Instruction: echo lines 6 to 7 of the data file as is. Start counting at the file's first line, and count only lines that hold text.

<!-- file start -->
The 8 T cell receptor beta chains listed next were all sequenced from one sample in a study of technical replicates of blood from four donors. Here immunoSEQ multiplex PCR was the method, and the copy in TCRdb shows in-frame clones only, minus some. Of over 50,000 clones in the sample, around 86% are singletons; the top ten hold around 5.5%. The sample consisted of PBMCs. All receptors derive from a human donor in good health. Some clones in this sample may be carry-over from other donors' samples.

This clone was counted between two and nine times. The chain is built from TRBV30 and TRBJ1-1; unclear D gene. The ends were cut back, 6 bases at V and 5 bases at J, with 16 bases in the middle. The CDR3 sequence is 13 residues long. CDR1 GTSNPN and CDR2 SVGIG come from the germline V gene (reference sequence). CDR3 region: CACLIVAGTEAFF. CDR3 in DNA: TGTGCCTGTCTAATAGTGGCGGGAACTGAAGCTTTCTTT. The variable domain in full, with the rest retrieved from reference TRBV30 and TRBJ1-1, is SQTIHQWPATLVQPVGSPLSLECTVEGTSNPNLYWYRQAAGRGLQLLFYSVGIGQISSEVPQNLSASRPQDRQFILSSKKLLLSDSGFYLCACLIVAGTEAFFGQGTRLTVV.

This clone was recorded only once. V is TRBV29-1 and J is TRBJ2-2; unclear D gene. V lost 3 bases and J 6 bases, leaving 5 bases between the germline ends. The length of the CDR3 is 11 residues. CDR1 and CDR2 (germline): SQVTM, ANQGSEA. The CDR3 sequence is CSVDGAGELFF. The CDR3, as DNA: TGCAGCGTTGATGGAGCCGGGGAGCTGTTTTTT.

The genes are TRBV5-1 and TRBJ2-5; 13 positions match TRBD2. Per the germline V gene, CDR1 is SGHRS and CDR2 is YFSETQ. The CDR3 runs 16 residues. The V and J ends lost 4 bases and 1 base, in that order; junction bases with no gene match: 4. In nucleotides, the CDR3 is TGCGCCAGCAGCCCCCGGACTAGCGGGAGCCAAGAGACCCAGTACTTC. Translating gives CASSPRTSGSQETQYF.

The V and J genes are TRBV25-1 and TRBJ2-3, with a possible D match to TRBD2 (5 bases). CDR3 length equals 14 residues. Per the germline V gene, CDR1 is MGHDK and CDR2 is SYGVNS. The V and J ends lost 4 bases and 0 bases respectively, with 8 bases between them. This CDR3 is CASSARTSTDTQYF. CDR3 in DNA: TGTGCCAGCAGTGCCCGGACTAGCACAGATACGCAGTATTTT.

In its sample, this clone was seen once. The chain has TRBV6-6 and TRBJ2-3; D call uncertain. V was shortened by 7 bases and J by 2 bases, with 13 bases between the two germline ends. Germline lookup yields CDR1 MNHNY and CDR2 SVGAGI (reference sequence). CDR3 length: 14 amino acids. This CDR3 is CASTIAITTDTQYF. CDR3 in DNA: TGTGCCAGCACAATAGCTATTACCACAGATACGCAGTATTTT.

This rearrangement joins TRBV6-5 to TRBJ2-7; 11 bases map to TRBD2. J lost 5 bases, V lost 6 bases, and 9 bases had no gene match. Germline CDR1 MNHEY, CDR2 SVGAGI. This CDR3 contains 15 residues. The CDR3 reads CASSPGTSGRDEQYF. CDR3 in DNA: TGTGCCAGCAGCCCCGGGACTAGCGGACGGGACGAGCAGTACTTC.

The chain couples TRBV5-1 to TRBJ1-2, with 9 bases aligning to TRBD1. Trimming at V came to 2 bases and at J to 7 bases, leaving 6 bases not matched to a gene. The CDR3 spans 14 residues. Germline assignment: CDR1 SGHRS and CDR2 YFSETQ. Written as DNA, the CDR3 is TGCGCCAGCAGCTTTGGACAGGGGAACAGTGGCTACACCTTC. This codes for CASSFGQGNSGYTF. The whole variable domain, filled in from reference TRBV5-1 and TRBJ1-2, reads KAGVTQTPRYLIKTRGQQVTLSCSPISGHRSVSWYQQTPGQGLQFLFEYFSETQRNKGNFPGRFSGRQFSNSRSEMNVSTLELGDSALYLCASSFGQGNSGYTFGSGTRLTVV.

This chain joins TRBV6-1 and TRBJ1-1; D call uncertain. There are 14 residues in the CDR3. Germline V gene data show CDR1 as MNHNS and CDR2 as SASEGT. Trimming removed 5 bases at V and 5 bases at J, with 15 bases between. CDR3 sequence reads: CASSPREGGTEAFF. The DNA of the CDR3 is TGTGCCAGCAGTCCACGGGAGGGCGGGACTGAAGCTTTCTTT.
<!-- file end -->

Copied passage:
In its sample, this clone was seen once. The chain has TRBV6-6 and TRBJ2-3; D call uncertain. V was shortened by 7 bases and J by 2 bases, with 13 bases between the two germline ends. Germline lookup yields CDR1 MNHNY and CDR2 SVGAGI (reference sequence). CDR3 length: 14 amino acids. This CDR3 is CASTIAITTDTQYF. CDR3 in DNA: TGTGCCAGCACAATAGCTATTACCACAGATACGCAGTATTTT.

This rearrangement joins TRBV6-5 to TRBJ2-7; 11 bases map to TRBD2. J lost 5 bases, V lost 6 bases, and 9 bases had no gene match. Germline CDR1 MNHEY, CDR2 SVGAGI. This CDR3 contains 15 residues. The CDR3 reads CASSPGTSGRDEQYF. CDR3 in DNA: TGTGCCAGCAGCCCCGGGACTAGCGGACGGGACGAGCAGTACTTC.